The Musee Nissim de Camondo is a house museum in the 8th arrondissement of Paris.
Moïse de Camondo was an avid collector of 18th-century furniture and the house, completed in 1914, was built specifically to display his collection.
But even before the house was built, his wife left Moïse after she had an affair with the stable master. Their two children stayed with him and eventually moved into the house. After his son Nissim died fighting in WWI, he donated the house to the Musee Les Arts Decoratifs but continued to live in it.
Moise died in 1935 and the house was turned into a museum in 1936. The final culmination of the tragic story occurred when his daughter Beatrice and her family were deported to Auschwitz during the German occupation of France in WWII. The entire family died in the concentration camp.
While the interior was filled with antiques, the house was built with all of the most “modern” conveniences of the day. It had an elevator, a vacuum system, modern plumbing and bathrooms, and a heating system with filtered air. There are even nine porcelain “water closets” with a flush-valve piston system.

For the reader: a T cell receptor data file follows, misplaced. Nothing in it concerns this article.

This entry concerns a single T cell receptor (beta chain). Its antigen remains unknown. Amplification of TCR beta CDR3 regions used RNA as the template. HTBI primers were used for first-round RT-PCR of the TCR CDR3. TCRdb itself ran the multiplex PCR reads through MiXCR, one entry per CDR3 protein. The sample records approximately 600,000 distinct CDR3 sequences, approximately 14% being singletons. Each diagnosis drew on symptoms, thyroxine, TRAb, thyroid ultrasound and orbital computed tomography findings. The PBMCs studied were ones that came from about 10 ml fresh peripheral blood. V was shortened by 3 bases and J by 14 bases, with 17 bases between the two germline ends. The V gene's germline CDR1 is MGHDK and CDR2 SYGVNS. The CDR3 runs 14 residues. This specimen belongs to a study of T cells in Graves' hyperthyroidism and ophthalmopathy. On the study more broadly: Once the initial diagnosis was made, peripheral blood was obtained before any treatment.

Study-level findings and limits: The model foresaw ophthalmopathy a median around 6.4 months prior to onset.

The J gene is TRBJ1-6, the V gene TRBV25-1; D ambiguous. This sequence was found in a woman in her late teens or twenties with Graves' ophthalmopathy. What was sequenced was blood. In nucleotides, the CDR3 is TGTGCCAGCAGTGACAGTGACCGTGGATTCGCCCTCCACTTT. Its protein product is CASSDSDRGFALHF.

I love any kind of house museum and Paris has several. After my visit to the Nissim de Camondo house, it has usurped the Musee Jaquemart Andres (another house museum filled with art) as my favorite.
I really enjoy seeing how people lived in the past and if we can see the “behind the scenes” into the kitchens and servant’s quarters, so much the better. All too often those rooms are closed off but at the Nissim de Camondo house, they have one of the most magnificent kitchens I’ve ever seen.
The kitchen is fully lined with
The iron stove and ovens are enormous monsters. The kitchen was kosher with separate sections for meat and dairy cooking. One can only imagine the glorious feasts that came from such a kitchen.
Looks at all those gleaming copper pots!
The head butler’s office is connected to the kitchen and next to the back door. All the better for watching the comings and goings of the house.
Right off the kitchen, adjacent to the dish room is the servant’s dining room. It reminded me of the scenes in Downton Abbey. The room has small wooden lockers in it for their personal belongings. There are two pass-through windows into the room; one directly from the kitchen and one from the dish room.
The property backs up to the edge of the Parc Monceau which can be seen from the windows and the garden at the back of the house.
Entrance to the Nissim de Camondo House is covered by the Museum Pass. Entrance fees and opening times can be found on the museum’s website.
The admission also comes with an audio tour with excellent narration all over the house. It’s also possible to buy a combo ticket for both the Musée des Arts Décoratifs and the Musée Nissim de Camondo.
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